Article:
It’s hard to believe that Thomas the Tank Engine has been coming to the museum since 1995. I drive through Spencer almost daily and I love seeing that beautiful blue tank engine with the smiling face sitting on the tracks with all the families walking around and waiting to have their picture made with Thomas. Nearly 20,000 people, young and old, come out yearly. Parents, willingly or unwillingly, bring their excited children out for a Day Out with Thomas because who can resist him? Tickets for that are on sale now. The dates are September 23-25 and September 30-October 2. Grab them now because they sell out quickly.

Also, in 1996, the Roundhouse was dedicated and opened for the first time to the public along with Barber Junction. The Roundhouse is the largest standing in North America with 37 bays “that are still in operation to this day”. You can also find the original replica of the “First in Flight” Wright Brothers airplane from Kitty Hawk, North Carolina.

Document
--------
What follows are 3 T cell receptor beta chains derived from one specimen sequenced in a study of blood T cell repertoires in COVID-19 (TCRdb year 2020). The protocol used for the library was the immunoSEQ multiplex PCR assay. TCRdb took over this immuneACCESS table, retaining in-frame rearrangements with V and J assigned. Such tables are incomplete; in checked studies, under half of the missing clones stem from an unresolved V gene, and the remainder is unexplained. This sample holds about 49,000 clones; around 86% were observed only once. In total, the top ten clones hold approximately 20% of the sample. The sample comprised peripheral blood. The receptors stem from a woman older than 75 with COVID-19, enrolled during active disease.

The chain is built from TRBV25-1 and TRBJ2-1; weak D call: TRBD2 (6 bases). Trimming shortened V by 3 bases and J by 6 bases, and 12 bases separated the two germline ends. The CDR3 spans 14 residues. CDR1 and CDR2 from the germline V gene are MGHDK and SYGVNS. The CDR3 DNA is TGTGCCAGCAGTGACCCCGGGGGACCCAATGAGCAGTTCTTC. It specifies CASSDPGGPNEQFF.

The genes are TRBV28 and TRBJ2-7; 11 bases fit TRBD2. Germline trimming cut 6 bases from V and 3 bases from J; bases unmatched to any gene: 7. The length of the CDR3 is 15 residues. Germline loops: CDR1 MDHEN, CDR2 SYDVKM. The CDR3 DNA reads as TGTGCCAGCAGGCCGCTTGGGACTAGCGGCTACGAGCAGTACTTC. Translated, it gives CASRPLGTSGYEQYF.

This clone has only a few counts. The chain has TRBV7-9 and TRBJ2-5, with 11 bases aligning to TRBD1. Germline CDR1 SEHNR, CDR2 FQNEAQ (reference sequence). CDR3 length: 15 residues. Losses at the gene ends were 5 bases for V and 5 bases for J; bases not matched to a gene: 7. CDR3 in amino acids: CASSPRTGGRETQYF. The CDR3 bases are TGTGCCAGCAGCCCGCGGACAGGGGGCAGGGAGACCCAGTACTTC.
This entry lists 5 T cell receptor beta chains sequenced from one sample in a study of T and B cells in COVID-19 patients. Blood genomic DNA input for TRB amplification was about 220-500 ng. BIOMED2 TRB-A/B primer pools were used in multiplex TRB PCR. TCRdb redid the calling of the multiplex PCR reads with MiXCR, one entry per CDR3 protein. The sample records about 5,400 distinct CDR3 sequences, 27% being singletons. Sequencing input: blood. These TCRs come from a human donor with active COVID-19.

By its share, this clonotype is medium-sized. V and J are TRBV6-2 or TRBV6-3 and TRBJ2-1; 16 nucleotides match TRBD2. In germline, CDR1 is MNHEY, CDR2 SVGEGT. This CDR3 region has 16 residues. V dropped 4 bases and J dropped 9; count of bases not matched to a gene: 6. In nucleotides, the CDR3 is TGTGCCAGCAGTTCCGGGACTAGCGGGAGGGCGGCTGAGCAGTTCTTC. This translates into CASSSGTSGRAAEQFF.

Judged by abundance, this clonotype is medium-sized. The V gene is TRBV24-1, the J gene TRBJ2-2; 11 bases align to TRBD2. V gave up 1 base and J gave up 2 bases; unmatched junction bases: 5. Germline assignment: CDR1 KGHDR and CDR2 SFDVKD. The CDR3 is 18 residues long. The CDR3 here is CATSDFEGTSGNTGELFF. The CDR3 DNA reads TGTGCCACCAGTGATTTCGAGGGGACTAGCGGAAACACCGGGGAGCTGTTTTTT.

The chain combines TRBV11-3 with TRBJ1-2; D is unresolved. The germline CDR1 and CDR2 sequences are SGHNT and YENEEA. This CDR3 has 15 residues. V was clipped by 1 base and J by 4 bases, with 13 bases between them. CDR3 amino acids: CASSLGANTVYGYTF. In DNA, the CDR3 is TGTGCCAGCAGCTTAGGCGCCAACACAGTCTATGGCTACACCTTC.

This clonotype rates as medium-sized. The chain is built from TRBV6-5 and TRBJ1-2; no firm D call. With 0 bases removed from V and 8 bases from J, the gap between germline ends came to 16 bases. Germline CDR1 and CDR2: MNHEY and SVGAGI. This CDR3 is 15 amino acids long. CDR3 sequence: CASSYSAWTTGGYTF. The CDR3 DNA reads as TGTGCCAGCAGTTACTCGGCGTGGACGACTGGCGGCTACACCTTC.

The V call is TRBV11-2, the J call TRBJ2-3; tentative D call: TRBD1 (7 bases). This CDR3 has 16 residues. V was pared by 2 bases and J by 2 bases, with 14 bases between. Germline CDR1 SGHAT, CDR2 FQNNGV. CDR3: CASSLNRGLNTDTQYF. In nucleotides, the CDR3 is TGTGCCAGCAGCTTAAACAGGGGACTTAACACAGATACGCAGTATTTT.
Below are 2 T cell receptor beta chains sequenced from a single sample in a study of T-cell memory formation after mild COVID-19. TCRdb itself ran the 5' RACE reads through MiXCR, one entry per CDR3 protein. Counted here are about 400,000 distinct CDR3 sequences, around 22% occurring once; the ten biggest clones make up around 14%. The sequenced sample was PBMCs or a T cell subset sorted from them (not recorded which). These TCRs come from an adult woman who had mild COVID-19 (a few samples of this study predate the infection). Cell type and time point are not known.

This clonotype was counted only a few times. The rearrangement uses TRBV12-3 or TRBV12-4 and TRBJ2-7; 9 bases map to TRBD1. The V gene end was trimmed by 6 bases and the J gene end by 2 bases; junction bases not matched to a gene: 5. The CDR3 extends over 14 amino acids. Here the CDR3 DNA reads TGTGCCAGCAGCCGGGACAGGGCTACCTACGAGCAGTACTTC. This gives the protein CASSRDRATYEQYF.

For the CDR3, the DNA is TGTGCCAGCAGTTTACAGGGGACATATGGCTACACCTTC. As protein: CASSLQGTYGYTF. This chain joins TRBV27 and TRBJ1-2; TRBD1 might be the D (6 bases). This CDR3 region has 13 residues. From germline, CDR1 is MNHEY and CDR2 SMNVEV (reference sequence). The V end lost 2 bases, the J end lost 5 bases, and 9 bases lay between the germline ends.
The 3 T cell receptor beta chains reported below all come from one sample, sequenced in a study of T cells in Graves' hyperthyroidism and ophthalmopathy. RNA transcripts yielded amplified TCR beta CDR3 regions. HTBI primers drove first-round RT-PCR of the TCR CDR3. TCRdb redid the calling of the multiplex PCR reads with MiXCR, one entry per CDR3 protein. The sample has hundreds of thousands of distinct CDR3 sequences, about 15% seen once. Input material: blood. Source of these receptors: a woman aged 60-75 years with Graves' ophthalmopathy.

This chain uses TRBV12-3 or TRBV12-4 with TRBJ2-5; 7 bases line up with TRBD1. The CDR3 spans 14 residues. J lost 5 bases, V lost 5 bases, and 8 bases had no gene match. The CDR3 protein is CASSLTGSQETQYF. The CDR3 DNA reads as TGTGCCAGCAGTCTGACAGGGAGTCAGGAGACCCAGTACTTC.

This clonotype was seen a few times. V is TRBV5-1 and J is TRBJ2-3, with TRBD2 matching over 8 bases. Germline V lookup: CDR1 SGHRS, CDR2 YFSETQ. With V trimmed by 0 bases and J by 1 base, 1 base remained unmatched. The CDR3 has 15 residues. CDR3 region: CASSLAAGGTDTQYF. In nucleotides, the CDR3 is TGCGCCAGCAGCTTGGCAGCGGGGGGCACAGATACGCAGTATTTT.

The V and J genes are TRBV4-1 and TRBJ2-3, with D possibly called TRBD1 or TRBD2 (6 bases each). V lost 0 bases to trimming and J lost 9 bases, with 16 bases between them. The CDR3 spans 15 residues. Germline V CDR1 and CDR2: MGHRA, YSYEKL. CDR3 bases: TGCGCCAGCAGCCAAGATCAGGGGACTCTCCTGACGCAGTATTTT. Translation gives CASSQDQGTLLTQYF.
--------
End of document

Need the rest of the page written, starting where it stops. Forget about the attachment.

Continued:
2000s

The museum took some big budget cuts after the recession of 2008. I personally remember at the time wondering if the museum was going to make it. The museum went from receiving their $1.2 million a year to $300,000 a year, which has gradually increased since. The museum staff went down to only having 5 employees and thanks to the volunteers and community services workers the museum was able to survive.